An Obituary for the Egyptian Constitution, Dec. 26, 2012-July 3, 2013
Egypt’s constitution died today, following a brief and tortured tenure as the fundamental law of the world’s most populous Arab country. The decision to remove life support was taken — as had been expected — by the nation’s military establishment. Death was announced soon afterwards. The briefness of its time on Earth, a mere 190 ...
Egypt’s constitution died today, following a brief and tortured tenure as the fundamental law of the world’s most populous Arab country. The decision to remove life support was taken -- as had been expected -- by the nation’s military establishment. Death was announced soon afterwards.
Egypt’s constitution died today, following a brief and tortured tenure as the fundamental law of the world’s most populous Arab country. The decision to remove life support was taken — as had been expected — by the nation’s military establishment. Death was announced soon afterwards.
The briefness of its time on Earth, a mere 190 days, should not obscure its significance; quite the opposite, in fact. Its story offers timeless lessons on the dangers of majoritarian excess and the importance of sustainable government: equal parts tragedy and morality tale.
The Egyptian constitution’s truncated existence likewise meant that many of its promised institutions remained just that: promises. The legislative functions stipulated by the document were never established, and the national judiciary never warmed to it. Who knows what the constitution might have looked like had it ever reached maturity? Could subsequent amendments have made it legitimate in the eyes of the many Egyptians who scorned it? We shall never know.
Like Frankenstein’s monster, Egypt’s constitution was given life under dubious ethical circumstances: a display of rote majoritarianism that left opposition parties out in the cold. Perhaps this move seemed necessary at the time, sacrificing consensus for the sake of a grand “experiment in Islamic Democracy.” Yet this original sin eventually proved its undoing, and like Shelley’s tragic figure, the mob rose against it.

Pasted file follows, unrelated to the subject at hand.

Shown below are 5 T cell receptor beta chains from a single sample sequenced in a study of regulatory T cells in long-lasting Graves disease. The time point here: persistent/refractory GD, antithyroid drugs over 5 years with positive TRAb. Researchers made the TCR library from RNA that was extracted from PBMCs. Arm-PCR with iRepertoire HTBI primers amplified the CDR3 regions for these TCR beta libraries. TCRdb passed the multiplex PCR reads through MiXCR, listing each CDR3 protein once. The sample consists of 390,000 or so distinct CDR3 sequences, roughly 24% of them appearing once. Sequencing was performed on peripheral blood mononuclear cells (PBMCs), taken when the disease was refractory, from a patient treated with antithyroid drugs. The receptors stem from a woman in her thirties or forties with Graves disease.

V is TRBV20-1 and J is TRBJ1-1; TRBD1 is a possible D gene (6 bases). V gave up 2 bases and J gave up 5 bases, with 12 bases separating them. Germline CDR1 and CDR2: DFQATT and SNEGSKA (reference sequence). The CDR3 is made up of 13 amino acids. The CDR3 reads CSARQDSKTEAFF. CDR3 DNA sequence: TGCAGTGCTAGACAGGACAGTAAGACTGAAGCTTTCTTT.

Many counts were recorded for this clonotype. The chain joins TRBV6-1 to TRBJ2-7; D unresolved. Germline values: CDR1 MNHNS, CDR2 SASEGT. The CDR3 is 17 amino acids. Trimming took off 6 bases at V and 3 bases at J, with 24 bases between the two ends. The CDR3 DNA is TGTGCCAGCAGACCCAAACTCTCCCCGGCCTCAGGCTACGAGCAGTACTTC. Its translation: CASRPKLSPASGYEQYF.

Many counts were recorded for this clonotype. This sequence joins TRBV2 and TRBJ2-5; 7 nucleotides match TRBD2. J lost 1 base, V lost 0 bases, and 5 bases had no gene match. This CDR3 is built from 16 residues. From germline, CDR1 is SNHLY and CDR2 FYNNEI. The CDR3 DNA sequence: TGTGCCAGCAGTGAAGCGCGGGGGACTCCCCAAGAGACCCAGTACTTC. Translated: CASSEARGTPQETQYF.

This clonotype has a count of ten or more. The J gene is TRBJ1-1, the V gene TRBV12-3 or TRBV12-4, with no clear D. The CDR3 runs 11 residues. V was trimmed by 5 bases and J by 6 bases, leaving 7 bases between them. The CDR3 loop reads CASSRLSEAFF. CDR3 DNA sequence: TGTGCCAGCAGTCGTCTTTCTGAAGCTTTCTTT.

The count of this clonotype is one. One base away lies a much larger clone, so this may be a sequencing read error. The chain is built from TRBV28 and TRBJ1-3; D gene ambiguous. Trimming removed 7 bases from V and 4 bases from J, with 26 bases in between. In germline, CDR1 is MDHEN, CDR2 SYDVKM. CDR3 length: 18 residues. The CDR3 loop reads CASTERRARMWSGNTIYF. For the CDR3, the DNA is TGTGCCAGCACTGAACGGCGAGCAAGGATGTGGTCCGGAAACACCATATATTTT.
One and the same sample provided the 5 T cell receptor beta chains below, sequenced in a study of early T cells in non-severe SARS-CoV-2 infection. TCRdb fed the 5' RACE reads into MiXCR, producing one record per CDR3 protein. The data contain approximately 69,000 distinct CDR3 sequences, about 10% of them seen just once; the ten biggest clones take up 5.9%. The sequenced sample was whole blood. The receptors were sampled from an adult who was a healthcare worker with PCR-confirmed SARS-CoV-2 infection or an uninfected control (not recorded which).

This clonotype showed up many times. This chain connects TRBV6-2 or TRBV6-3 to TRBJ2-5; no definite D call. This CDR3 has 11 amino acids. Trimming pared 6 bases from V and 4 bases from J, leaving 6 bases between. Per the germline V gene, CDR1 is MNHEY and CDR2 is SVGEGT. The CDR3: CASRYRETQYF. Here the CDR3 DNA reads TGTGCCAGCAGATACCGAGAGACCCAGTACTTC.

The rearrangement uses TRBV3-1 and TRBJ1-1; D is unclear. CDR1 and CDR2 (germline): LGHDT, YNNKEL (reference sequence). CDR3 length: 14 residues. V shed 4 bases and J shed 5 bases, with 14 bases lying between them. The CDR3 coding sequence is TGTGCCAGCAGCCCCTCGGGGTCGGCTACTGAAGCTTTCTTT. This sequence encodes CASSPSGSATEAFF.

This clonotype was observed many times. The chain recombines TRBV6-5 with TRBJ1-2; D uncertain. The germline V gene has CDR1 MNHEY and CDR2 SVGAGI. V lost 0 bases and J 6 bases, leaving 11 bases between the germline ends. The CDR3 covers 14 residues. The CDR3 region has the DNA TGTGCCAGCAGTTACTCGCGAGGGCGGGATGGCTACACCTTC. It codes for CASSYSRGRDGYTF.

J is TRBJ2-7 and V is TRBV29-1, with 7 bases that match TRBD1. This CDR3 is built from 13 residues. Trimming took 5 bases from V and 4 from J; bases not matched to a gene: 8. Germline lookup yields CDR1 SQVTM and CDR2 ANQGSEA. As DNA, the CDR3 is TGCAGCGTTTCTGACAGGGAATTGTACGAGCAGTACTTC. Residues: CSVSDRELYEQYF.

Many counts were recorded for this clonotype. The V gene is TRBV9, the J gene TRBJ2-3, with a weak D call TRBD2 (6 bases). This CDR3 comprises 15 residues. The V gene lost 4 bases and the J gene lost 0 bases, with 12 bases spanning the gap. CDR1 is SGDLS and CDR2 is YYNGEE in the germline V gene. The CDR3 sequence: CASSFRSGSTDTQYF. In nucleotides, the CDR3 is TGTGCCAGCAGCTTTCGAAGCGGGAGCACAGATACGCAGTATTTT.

That they did so, despite the democratic referendum that had ratified it so soon before, speaks volumes. The Egyptian constitution, as designed, was highly representative of the views and desires of Egypt’s Islamist faction — those best mobilized and electorally dominant at the time of its creation — but at the cost of an extreme disconnect with much of the Egyptian population. Similarly, the constitution’s deafening silence on protections for Egyptian women or the country’s Christian minority (between the two an actual majority of the population) did little to make the experiment more palatable to the Egyptian public or the international community.
Some of the constitution’s more controversial provisions, such as an article defining “the principles of Islamic law” as the the main source of legislation, or another elevating the role of the “principles of sharia” within national jurisprudence, were at first given a pass by some for the sake of national stability — only to grate all the more once that promised stability failed to materialize. In the eyes of many, the Egyptian constitution was always an extension of the ruling Freedom and Justice Party, not something representative of the population writ large. And when perceptions of corruption and mismanagement, of favoritism towards allies and heavy-handedness towards critics, led many Egyptians — even among the government’s Islamist base — to abandon the party, the constitution’s fate was sealed. It could not outlive the tenure of its creators.
The Egyptian constitution is survived by many Muslim Brothers, among them Mohamed Morsy (retired), whose vaunted ambitions for the document likely contributed to its chronic wasting and ultimate collapse. It is also survived by 85 million Egyptians: some euphoric, others indignant, but all of them deeply uncertain about the path that lies ahead.
Whether Egyptian democracy may yet survive the demise of the constitution is, as of now, unknown. Military seizures of state, particularly coming so soon after previous armed interventions, rarely prove conducive to healthy democracy. That said, neither do systems where elected authoritarians divide their own people into political haves and have-nots: a worryingly common state of affairs in the 21st century. If the Egyptian people can draw corresponding lessons from the ephemeral existence of their deceased constitution, then perhaps its brief and tortured life will not have been in vain.
Rest in peace.
Daniel Lansberg-Rodríguez teaches on Latin America at Northwestern's Kellogg School of Management and is a weekly columnist for the Venezuelan daily newspaper El Nacional. His Twitter handle is @Dlansberg.
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